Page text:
Maybe I’m being a bit harsh calling it my worst performance, but I definitely learnt the most from the London marathon in 2019. I got those three dreaded letters, DNF, against my name which no one ever wants to see. There were quite dramatic circumstances which led to that happening. The first 26 miles seemed to be going well and looking at my average pace I should have finished in 2 hours 52 -53 minutes. I would have been really pleased with that as my first marathon. Unfortunately, at Buckingham Palace with 500m to go I suffered a cardiac arrest. I’d love to give a detailed re-telling of what happened, but I have no memory of the race or the incident at all. Sometimes things like that force you to take a step back and think what on earth might have caused it and to ensure it doesn’t happen again. The initial tests showed that I had a very low red blood count. Red blood cells are used to transport oxygen around the body so if they aren’t there your tissues can’t get the oxygen they need and so you shut down bit by bit. That explains why my short-term memory went first but eventually my heart didn’t have the oxygen it needed. It sort of explains why it happened at the end too – I probably had some adrenaline from the big crowds at the finish but that didn’t help my heart! I had tried to include iron-rich foods in my diet prior to running in 2019 some people seem to need more. I had severe iron deficiency which was the main cause. I was also severely dehydrated, had taken some ibuprofen in the build-up to treat an injury. So, in the end it was a cocktail of factors. Now I take iron supplements and I am much more focused on hydration in races. The whole thing highlighted the importance of having a strong support network and having people around you. After something like that it is really tough to deal with. Every text from friends and family really helped. Similarly, people from Edinburgh AC really helped too – they understood how important running was and were really supportive trying to build back up again. I’d like to say thanks to everyone at Edinburgh AC.
I recently ran a virtual marathon on London Marathon day but in Edinburgh. Training had gone really well, and I was really looking forward to the marathon but then coronavirus happened. I kept deliberating about running a marathon but in my head, I knew I was going to. I did the whole marathon around the Meadows in Edinburgh – it’s flat and also, we do a lot of training there, so I’d got over my marathon hump there after 2019. It’s also very close to my flat so I could start the marathon early and I could social distance. Being a loop I could set down bottles of water at fixed points to ensure no hydration issues and if I needed to I could bail at any time. I ran 2.48.41 – a big PB and a big chunk better than the marathon I was going to run last year. Weirdly I enjoyed it – I’d been looking forward to it most of the weekend and there were distractions during the laps – water stops, gels, other runners. I gave them nicknames in my head to keep my brain occupied! It’s never going to appear on a race website but it’s definitely a PB in my head and one I’m very proud of. It was a good way to come to the end my marathon experience from the year before.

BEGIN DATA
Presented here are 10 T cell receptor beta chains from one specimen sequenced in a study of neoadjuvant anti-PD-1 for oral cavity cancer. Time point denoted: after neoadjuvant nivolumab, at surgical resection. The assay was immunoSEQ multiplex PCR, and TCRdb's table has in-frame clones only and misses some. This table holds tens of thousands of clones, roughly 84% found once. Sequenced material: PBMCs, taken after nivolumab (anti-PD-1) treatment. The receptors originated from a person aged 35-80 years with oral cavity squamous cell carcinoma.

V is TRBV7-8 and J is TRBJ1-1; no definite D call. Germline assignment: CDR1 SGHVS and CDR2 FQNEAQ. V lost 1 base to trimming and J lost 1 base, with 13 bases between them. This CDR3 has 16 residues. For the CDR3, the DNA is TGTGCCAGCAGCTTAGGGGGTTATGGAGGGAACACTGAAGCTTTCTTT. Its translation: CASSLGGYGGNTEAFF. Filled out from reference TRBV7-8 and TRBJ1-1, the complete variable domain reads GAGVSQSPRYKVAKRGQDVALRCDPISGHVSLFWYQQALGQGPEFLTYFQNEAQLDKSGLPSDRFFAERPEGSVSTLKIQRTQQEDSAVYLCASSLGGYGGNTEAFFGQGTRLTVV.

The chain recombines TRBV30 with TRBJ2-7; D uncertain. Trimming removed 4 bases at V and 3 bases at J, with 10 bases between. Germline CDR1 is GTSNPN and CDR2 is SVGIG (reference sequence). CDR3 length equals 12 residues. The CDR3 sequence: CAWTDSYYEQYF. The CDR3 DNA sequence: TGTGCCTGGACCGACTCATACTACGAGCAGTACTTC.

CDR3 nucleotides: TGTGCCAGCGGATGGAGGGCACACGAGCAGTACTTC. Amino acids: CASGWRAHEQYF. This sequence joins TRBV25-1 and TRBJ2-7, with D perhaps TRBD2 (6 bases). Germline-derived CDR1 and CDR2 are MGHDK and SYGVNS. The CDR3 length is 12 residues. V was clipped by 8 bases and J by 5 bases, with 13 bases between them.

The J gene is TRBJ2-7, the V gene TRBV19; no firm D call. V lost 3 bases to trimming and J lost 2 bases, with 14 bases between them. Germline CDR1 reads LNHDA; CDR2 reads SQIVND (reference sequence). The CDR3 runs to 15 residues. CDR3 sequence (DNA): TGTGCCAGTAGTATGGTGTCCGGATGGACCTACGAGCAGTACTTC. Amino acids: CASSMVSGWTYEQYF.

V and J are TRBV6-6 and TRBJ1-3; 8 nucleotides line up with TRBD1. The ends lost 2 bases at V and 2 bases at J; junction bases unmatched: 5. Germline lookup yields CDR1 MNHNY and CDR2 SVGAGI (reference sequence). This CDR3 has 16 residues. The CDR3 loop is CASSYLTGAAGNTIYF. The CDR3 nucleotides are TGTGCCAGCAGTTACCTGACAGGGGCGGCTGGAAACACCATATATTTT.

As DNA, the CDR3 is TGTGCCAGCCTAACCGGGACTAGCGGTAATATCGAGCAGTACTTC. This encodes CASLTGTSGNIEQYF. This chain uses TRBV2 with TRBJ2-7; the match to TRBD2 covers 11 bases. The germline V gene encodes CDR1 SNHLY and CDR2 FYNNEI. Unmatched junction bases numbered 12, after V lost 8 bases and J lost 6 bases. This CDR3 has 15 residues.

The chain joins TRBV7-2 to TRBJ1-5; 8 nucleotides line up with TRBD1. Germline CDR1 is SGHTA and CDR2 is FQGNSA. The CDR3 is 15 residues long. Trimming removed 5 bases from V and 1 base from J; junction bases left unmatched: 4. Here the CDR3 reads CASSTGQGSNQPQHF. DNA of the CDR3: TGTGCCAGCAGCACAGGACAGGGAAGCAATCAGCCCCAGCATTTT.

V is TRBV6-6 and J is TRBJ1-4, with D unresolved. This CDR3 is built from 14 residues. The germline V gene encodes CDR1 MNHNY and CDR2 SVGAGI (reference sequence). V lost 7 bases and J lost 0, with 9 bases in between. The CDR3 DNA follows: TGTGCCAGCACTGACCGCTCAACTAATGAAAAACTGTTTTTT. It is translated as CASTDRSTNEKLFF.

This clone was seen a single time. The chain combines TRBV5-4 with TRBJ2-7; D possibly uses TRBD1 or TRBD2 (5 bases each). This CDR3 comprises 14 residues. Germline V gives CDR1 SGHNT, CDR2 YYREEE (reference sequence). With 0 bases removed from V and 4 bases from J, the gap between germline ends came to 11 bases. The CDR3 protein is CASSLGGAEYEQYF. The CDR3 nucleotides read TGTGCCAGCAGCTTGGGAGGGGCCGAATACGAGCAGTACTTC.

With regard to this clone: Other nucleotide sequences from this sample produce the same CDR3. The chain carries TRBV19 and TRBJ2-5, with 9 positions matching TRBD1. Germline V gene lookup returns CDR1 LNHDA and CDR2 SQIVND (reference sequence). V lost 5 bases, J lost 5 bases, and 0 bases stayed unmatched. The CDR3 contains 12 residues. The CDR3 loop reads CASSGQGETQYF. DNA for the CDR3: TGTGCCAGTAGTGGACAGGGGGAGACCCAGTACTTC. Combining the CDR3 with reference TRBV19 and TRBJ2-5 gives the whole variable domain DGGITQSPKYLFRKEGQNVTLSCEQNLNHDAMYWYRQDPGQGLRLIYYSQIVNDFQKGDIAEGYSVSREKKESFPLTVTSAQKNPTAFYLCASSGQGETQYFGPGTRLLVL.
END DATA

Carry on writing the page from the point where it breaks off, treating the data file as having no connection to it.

I’m enjoying a bit of time out after my marathon. I do have entries to London and New York at the end of the year. In an ideal world London would be my main target with New York as more of a fun run. It’s hard to know if they are going to happen – it’s hard to see two huge marathons going ahead by then. If not, then a smaller Scottish marathon could be on the cards. I really enjoy marathon training and building a program around it.
I couldn’t do without an old ipod nano that clips onto my shorts. On long runs I like to switch off so don’t want to take my phone, but I do like a bit of background music.
One of favourite running songs is, perhaps surprisingly, Ellie Goulding ‘Love me like you do.’ That was the title soundtrack from one of the 50 Shades of Grey films. It was stuck in my head during a half marathon (the Barry Buddon half in 2015). I’d had a very disappointed performance just before that at the Edinburgh half in May – it just didn’t go well. So on the morning of the Barry Buddon half I’d heard Ellie Goulding and the race went well – one of those music memory things.
I don’t have a special diet. I drink the odd protein shake after a hard workout if I don’t fancy food just after a session. I like to cook so everything I eat is homemade and I don’t eat ready meals. Nothing too exciting – just trying to eat fruit and vegetables and the odd bit of meat. I take iron tablets as mentioned earlier.
I don’t have a philosophy as such. I had a little mantra during my last training block which was ‘let’s make a highlight’. After London in 2019 I have kept a little note on my phone of each day’s highlight. I’m quite into my fitness so a lot of days my run or training is my highlight. It really helps when I don’t quite feel like it. It’s been a good way of eking a little bit more out of myself and pushing that bit more. Those little improvements add up over 16 weeks.
I am passionate about football. I’m a fan of Aberdeen football club. I’ve got a season ticket along with my three brothers and my nephew. I’m not only missing watching football but also the build-up and banter before the matches. Saturday afternoons aren’t quite as fun.
You can find Pete on Strava (Pete Simpson), Instagram (petesimpson4) and Twitter (sweet_pete4)!